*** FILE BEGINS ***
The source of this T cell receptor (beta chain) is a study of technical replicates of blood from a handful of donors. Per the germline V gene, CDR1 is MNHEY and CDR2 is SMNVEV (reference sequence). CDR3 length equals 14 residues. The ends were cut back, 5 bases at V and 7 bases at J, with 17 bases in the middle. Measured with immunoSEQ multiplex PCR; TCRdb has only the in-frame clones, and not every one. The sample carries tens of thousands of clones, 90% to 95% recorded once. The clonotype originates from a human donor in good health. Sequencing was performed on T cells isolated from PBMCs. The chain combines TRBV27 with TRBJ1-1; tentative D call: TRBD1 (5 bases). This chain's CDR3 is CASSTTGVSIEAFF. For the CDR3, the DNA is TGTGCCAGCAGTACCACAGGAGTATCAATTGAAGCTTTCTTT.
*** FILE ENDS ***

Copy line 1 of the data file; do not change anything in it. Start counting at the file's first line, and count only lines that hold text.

The source of this T cell receptor (beta chain) is a study of technical replicates of blood from a handful of donors. Per the germline V gene, CDR1 is MNHEY and CDR2 is SMNVEV (reference sequence). CDR3 length equals 14 residues. The ends were cut back, 5 bases at V and 7 bases at J, with 17 bases in the middle. Measured with immunoSEQ multiplex PCR; TCRdb has only the in-frame clones, and not every one. The sample carries tens of thousands of clones, 90% to 95% recorded once. The clonotype originates from a human donor in good health. Sequencing was performed on T cells isolated from PBMCs. The chain combines TRBV27 with TRBJ1-1; tentative D call: TRBD1 (5 bases). This chain's CDR3 is CASSTTGVSIEAFF. For the CDR3, the DNA is TGTGCCAGCAGTACCACAGGAGTATCAATTGAAGCTTTCTTT.